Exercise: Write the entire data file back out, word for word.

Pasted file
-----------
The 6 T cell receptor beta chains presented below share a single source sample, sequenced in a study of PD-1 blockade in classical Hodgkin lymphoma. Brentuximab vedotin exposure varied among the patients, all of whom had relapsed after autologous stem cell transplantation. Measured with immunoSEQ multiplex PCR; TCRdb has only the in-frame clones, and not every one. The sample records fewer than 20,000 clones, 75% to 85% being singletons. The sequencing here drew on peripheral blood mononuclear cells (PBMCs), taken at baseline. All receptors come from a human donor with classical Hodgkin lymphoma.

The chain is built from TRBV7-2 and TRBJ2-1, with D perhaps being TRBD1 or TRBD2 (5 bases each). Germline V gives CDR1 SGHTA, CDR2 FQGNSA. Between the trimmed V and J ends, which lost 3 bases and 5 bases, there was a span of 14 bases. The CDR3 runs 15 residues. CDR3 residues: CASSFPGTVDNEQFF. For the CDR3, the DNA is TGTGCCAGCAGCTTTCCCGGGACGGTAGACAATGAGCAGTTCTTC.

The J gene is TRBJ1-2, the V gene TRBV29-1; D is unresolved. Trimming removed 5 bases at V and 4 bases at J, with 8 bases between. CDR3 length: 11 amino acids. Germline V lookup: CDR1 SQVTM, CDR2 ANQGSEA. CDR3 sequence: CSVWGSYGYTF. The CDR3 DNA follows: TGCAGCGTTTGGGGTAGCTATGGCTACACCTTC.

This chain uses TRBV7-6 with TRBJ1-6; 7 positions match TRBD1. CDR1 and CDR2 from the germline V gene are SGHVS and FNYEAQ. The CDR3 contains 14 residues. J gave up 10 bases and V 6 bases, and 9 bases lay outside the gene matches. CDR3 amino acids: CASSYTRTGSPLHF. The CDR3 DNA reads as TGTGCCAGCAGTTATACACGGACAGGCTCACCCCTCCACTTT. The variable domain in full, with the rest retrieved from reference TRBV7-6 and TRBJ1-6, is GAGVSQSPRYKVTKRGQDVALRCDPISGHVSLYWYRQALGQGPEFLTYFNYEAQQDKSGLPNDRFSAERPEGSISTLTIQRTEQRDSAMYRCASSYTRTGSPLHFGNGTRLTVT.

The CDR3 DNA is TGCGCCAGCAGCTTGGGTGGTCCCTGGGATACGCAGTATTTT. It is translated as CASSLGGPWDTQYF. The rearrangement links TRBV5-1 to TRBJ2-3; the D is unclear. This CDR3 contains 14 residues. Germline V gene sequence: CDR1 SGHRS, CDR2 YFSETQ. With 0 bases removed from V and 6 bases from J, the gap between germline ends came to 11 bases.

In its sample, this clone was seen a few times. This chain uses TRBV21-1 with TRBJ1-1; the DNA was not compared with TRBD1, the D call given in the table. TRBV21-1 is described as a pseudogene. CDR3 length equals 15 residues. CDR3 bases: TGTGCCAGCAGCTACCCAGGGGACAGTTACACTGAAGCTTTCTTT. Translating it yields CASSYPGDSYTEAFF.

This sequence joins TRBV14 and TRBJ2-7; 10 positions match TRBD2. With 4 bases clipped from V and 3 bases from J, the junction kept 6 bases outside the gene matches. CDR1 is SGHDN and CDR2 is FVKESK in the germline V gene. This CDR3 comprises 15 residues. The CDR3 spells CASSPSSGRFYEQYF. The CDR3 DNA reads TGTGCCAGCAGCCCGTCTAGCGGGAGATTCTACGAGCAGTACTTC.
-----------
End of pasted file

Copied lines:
The 6 T cell receptor beta chains presented below share a single source sample, sequenced in a study of PD-1 blockade in classical Hodgkin lymphoma. Brentuximab vedotin exposure varied among the patients, all of whom had relapsed after autologous stem cell transplantation. Measured with immunoSEQ multiplex PCR; TCRdb has only the in-frame clones, and not every one. The sample records fewer than 20,000 clones, 75% to 85% being singletons. The sequencing here drew on peripheral blood mononuclear cells (PBMCs), taken at baseline. All receptors come from a human donor with classical Hodgkin lymphoma.

The chain is built from TRBV7-2 and TRBJ2-1, with D perhaps being TRBD1 or TRBD2 (5 bases each). Germline V gives CDR1 SGHTA, CDR2 FQGNSA. Between the trimmed V and J ends, which lost 3 bases and 5 bases, there was a span of 14 bases. The CDR3 runs 15 residues. CDR3 residues: CASSFPGTVDNEQFF. For the CDR3, the DNA is TGTGCCAGCAGCTTTCCCGGGACGGTAGACAATGAGCAGTTCTTC.

The J gene is TRBJ1-2, the V gene TRBV29-1; D is unresolved. Trimming removed 5 bases at V and 4 bases at J, with 8 bases between. CDR3 length: 11 amino acids. Germline V lookup: CDR1 SQVTM, CDR2 ANQGSEA. CDR3 sequence: CSVWGSYGYTF. The CDR3 DNA follows: TGCAGCGTTTGGGGTAGCTATGGCTACACCTTC.

This chain uses TRBV7-6 with TRBJ1-6; 7 positions match TRBD1. CDR1 and CDR2 from the germline V gene are SGHVS and FNYEAQ. The CDR3 contains 14 residues. J gave up 10 bases and V 6 bases, and 9 bases lay outside the gene matches. CDR3 amino acids: CASSYTRTGSPLHF. The CDR3 DNA reads as TGTGCCAGCAGTTATACACGGACAGGCTCACCCCTCCACTTT. The variable domain in full, with the rest retrieved from reference TRBV7-6 and TRBJ1-6, is GAGVSQSPRYKVTKRGQDVALRCDPISGHVSLYWYRQALGQGPEFLTYFNYEAQQDKSGLPNDRFSAERPEGSISTLTIQRTEQRDSAMYRCASSYTRTGSPLHFGNGTRLTVT.

The CDR3 DNA is TGCGCCAGCAGCTTGGGTGGTCCCTGGGATACGCAGTATTTT. It is translated as CASSLGGPWDTQYF. The rearrangement links TRBV5-1 to TRBJ2-3; the D is unclear. This CDR3 contains 14 residues. Germline V gene sequence: CDR1 SGHRS, CDR2 YFSETQ. With 0 bases removed from V and 6 bases from J, the gap between germline ends came to 11 bases.

In its sample, this clone was seen a few times. This chain uses TRBV21-1 with TRBJ1-1; the DNA was not compared with TRBD1, the D call given in the table. TRBV21-1 is described as a pseudogene. CDR3 length equals 15 residues. CDR3 bases: TGTGCCAGCAGCTACCCAGGGGACAGTTACACTGAAGCTTTCTTT. Translating it yields CASSYPGDSYTEAFF.

This sequence joins TRBV14 and TRBJ2-7; 10 positions match TRBD2. With 4 bases clipped from V and 3 bases from J, the junction kept 6 bases outside the gene matches. CDR1 is SGHDN and CDR2 is FVKESK in the germline V gene. This CDR3 comprises 15 residues. The CDR3 spells CASSPSSGRFYEQYF. The CDR3 DNA reads TGTGCCAGCAGCCCGTCTAGCGGGAGATTCTACGAGCAGTACTTC.